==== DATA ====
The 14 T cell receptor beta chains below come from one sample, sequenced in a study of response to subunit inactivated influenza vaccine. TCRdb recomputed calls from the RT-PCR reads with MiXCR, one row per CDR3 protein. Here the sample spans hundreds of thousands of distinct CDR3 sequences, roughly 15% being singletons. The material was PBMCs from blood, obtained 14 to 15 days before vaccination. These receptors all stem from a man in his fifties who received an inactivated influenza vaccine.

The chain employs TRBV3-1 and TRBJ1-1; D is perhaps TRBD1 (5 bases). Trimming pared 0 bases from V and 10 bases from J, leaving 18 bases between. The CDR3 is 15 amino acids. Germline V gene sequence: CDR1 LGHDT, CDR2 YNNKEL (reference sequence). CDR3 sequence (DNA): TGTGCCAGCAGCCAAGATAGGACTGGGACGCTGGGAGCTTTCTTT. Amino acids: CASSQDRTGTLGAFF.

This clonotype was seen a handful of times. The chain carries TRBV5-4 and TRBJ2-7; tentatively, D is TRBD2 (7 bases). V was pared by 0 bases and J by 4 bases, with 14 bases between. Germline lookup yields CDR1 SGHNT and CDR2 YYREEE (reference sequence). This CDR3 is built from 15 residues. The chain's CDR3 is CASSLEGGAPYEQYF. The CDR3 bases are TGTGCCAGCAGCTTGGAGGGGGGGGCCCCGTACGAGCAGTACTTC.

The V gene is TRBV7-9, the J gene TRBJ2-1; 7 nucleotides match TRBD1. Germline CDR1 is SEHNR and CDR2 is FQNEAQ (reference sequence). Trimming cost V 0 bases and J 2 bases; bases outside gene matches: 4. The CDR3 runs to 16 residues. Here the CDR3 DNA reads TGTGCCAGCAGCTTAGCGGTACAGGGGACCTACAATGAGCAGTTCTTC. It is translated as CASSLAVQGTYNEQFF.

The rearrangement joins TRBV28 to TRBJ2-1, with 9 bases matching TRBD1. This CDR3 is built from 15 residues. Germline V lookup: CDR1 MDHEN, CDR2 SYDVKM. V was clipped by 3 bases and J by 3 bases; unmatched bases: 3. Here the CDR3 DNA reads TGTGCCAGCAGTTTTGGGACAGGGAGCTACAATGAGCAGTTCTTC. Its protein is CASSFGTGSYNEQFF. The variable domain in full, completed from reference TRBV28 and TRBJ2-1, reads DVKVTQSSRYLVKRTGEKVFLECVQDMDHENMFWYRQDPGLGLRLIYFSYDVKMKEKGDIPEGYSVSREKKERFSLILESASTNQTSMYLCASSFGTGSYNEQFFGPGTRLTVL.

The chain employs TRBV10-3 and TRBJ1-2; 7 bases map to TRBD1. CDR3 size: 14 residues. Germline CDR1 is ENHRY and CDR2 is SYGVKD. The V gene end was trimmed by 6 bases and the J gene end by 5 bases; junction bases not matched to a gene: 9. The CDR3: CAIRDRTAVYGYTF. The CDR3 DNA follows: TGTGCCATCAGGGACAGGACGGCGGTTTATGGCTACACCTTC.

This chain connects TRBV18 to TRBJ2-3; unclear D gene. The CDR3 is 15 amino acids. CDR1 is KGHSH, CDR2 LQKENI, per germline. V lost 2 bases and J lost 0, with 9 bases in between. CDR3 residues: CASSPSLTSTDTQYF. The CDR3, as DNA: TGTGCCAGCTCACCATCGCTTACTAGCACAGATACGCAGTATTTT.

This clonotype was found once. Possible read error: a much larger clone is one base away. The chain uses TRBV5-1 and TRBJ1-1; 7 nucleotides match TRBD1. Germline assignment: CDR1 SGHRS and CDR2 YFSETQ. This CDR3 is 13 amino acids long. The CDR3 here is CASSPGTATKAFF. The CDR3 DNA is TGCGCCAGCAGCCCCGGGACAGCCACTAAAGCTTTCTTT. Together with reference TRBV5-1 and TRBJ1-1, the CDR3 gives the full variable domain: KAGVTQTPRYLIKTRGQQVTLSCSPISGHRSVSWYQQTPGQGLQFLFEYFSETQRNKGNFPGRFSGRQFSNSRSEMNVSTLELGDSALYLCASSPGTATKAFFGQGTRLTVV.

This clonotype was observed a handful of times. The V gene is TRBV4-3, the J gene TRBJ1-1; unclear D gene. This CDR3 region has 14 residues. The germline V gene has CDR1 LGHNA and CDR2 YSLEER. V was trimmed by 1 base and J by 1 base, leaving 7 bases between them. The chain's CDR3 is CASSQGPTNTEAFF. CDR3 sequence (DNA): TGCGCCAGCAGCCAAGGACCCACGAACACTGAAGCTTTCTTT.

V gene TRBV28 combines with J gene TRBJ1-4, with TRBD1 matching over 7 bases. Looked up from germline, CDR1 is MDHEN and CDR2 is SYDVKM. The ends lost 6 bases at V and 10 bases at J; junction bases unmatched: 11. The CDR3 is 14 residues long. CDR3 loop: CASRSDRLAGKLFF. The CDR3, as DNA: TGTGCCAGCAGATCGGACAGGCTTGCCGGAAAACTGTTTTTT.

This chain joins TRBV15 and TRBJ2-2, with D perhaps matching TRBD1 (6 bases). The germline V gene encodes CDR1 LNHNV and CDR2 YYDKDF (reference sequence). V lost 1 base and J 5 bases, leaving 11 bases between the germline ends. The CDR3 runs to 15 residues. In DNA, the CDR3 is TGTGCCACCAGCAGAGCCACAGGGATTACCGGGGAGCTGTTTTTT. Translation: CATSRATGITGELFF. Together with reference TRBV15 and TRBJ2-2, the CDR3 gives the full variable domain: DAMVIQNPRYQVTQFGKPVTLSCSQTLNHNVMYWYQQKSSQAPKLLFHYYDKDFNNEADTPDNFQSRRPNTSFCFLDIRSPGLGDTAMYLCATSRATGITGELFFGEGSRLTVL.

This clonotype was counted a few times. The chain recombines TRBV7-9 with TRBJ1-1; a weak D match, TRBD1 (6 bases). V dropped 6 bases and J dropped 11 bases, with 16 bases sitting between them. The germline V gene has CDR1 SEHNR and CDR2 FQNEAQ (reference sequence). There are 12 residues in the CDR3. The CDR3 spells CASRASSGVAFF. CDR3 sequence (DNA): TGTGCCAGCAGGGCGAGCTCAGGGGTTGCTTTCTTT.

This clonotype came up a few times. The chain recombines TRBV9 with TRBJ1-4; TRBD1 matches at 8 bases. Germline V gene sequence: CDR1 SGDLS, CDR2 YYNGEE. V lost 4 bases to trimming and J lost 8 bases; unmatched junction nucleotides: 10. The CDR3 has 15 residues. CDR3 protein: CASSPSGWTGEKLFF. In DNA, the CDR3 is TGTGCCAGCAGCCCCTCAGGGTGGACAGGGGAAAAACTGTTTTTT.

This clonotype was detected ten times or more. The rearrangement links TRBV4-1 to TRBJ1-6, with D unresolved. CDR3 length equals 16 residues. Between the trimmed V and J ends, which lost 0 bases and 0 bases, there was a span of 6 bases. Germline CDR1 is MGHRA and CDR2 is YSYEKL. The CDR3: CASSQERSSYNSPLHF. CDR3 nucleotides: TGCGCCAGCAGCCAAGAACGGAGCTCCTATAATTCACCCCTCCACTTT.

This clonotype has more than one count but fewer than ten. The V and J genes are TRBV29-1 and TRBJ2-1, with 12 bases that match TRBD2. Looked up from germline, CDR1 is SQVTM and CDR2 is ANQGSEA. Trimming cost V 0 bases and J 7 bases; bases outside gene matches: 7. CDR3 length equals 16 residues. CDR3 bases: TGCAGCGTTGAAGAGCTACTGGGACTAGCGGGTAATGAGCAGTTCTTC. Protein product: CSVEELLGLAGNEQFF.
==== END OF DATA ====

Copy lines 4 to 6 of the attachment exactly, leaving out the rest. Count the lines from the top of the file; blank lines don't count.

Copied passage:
The V gene is TRBV7-9, the J gene TRBJ2-1; 7 nucleotides match TRBD1. Germline CDR1 is SEHNR and CDR2 is FQNEAQ (reference sequence). Trimming cost V 0 bases and J 2 bases; bases outside gene matches: 4. The CDR3 runs to 16 residues. Here the CDR3 DNA reads TGTGCCAGCAGCTTAGCGGTACAGGGGACCTACAATGAGCAGTTCTTC. It is translated as CASSLAVQGTYNEQFF.

The rearrangement joins TRBV28 to TRBJ2-1, with 9 bases matching TRBD1. This CDR3 is built from 15 residues. Germline V lookup: CDR1 MDHEN, CDR2 SYDVKM. V was clipped by 3 bases and J by 3 bases; unmatched bases: 3. Here the CDR3 DNA reads TGTGCCAGCAGTTTTGGGACAGGGAGCTACAATGAGCAGTTCTTC. Its protein is CASSFGTGSYNEQFF. The variable domain in full, completed from reference TRBV28 and TRBJ2-1, reads DVKVTQSSRYLVKRTGEKVFLECVQDMDHENMFWYRQDPGLGLRLIYFSYDVKMKEKGDIPEGYSVSREKKERFSLILESASTNQTSMYLCASSFGTGSYNEQFFGPGTRLTVL.

The chain employs TRBV10-3 and TRBJ1-2; 7 bases map to TRBD1. CDR3 size: 14 residues. Germline CDR1 is ENHRY and CDR2 is SYGVKD. The V gene end was trimmed by 6 bases and the J gene end by 5 bases; junction bases not matched to a gene: 9. The CDR3: CAIRDRTAVYGYTF. The CDR3 DNA follows: TGTGCCATCAGGGACAGGACGGCGGTTTATGGCTACACCTTC.